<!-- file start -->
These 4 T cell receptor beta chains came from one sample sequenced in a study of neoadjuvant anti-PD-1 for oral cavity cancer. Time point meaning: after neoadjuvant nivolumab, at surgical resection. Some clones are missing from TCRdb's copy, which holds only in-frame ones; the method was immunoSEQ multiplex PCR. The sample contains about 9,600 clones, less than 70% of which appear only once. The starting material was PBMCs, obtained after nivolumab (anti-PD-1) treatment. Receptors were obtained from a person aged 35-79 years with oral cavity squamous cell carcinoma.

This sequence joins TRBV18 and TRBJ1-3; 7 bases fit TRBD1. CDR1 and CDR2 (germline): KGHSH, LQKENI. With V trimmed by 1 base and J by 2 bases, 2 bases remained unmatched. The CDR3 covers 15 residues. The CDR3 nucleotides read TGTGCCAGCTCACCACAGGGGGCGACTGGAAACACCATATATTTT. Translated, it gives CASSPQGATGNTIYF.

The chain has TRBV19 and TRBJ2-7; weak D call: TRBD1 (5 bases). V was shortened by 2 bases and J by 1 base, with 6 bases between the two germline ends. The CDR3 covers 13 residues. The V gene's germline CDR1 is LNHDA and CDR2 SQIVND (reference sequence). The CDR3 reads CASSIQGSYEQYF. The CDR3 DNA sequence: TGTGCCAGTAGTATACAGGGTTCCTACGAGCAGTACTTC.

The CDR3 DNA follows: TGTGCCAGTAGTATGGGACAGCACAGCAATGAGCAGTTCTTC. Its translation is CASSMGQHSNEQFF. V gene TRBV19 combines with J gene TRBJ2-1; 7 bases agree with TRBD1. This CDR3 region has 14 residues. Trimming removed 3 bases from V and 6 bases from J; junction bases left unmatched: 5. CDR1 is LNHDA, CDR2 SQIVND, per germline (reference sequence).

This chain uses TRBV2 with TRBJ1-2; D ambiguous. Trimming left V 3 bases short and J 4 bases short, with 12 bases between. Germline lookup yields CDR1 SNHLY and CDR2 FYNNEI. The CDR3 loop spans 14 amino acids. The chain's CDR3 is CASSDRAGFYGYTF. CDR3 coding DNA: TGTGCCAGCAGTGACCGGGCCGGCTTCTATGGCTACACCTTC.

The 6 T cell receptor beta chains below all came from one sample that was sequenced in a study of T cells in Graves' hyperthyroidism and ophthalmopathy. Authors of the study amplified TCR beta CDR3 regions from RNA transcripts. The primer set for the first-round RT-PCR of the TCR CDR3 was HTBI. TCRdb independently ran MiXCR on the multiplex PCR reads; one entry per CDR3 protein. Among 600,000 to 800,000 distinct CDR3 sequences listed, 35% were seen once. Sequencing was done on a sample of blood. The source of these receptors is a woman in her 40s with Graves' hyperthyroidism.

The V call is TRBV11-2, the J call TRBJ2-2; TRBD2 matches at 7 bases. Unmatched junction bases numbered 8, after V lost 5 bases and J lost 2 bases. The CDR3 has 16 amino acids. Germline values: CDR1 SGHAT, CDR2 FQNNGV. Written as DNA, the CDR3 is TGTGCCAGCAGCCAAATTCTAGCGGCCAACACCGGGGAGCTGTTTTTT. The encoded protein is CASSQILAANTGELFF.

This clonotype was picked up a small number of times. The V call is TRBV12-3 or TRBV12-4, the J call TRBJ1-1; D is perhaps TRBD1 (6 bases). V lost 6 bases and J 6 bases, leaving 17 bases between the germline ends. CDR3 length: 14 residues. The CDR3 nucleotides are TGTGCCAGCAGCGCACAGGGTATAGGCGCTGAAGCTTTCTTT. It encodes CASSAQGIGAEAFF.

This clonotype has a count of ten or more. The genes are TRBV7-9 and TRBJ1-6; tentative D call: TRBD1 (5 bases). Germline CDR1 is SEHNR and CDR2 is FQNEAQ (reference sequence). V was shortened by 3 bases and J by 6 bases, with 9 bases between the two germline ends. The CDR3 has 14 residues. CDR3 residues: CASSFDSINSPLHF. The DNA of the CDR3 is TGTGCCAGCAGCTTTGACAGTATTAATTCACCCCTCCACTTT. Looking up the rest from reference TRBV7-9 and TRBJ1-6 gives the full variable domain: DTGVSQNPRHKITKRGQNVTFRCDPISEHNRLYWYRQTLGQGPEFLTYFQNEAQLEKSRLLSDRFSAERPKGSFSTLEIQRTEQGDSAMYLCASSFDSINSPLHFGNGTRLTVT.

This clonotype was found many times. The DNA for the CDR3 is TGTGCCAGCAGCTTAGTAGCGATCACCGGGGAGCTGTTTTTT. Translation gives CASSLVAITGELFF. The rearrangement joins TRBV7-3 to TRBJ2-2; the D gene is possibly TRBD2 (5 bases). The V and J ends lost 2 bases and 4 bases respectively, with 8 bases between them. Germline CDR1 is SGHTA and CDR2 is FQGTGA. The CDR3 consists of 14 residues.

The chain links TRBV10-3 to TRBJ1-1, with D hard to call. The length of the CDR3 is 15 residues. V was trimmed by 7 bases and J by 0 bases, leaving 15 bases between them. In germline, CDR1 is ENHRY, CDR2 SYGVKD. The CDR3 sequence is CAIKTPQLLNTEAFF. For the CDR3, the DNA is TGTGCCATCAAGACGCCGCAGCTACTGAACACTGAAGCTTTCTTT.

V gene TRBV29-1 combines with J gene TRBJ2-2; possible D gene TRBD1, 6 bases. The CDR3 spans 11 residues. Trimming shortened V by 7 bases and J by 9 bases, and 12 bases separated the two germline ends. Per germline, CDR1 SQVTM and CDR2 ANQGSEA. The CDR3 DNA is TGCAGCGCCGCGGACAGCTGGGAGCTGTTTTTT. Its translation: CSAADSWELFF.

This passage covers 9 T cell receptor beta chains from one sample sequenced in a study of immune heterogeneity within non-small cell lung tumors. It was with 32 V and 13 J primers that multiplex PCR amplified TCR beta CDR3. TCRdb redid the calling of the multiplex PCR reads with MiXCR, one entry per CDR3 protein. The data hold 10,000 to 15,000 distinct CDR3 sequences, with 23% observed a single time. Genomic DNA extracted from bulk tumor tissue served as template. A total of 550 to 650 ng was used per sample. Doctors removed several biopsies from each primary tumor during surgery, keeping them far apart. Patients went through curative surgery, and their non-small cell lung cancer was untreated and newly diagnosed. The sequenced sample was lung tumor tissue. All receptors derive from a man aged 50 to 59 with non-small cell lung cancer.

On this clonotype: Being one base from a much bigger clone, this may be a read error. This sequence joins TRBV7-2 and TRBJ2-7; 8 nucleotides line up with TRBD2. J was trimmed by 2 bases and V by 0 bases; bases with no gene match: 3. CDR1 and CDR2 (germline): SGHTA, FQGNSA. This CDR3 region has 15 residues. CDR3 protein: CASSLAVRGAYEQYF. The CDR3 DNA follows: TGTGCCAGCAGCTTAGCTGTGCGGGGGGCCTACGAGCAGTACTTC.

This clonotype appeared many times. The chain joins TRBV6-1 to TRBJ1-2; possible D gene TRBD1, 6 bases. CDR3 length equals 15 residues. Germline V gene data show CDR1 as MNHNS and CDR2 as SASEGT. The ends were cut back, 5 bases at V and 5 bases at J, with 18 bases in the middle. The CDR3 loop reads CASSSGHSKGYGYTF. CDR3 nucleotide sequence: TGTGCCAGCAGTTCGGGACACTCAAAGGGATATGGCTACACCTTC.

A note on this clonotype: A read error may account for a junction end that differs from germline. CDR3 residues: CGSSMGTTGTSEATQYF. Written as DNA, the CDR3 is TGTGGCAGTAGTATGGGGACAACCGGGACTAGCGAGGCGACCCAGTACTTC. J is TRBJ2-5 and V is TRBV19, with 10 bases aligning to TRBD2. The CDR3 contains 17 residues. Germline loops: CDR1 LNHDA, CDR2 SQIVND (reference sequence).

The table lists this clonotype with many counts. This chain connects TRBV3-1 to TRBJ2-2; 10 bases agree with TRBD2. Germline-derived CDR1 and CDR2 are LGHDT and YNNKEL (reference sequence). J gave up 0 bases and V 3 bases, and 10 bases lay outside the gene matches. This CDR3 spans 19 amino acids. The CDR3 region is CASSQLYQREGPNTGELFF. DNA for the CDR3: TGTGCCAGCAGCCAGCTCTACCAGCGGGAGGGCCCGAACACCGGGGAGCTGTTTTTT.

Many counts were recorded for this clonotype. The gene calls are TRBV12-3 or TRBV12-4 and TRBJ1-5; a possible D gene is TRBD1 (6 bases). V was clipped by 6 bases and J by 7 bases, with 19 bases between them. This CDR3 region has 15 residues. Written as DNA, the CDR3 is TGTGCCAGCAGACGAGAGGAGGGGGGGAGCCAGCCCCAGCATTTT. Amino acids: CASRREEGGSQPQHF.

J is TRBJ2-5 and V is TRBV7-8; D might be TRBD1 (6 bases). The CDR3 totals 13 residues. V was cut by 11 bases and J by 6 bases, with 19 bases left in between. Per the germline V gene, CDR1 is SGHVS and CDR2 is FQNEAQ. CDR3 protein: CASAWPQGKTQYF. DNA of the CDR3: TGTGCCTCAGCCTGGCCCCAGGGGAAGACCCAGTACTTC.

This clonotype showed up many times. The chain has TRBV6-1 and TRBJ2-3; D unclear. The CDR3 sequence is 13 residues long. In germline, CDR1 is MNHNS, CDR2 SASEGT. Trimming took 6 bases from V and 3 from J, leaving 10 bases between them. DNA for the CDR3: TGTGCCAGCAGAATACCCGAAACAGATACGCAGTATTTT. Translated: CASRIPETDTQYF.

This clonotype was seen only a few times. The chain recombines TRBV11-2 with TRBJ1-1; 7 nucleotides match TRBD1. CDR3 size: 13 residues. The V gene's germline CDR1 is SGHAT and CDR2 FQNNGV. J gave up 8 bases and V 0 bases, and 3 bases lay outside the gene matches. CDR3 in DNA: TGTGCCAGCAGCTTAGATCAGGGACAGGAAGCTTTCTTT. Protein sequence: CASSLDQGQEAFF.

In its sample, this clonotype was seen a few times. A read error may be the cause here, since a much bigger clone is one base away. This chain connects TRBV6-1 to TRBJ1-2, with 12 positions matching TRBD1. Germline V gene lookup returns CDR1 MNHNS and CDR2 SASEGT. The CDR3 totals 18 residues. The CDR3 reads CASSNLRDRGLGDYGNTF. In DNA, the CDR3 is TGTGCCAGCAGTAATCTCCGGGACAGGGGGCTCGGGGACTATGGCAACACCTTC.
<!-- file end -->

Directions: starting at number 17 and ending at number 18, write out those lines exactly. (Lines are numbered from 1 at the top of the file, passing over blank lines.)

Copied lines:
The table lists this clonotype with many counts. This chain connects TRBV3-1 to TRBJ2-2; 10 bases agree with TRBD2. Germline-derived CDR1 and CDR2 are LGHDT and YNNKEL (reference sequence). J gave up 0 bases and V 3 bases, and 10 bases lay outside the gene matches. This CDR3 spans 19 amino acids. The CDR3 region is CASSQLYQREGPNTGELFF. DNA for the CDR3: TGTGCCAGCAGCCAGCTCTACCAGCGGGAGGGCCCGAACACCGGGGAGCTGTTTTTT.

Many counts were recorded for this clonotype. The gene calls are TRBV12-3 or TRBV12-4 and TRBJ1-5; a possible D gene is TRBD1 (6 bases). V was clipped by 6 bases and J by 7 bases, with 19 bases between them. This CDR3 region has 15 residues. Written as DNA, the CDR3 is TGTGCCAGCAGACGAGAGGAGGGGGGGAGCCAGCCCCAGCATTTT. Amino acids: CASRREEGGSQPQHF.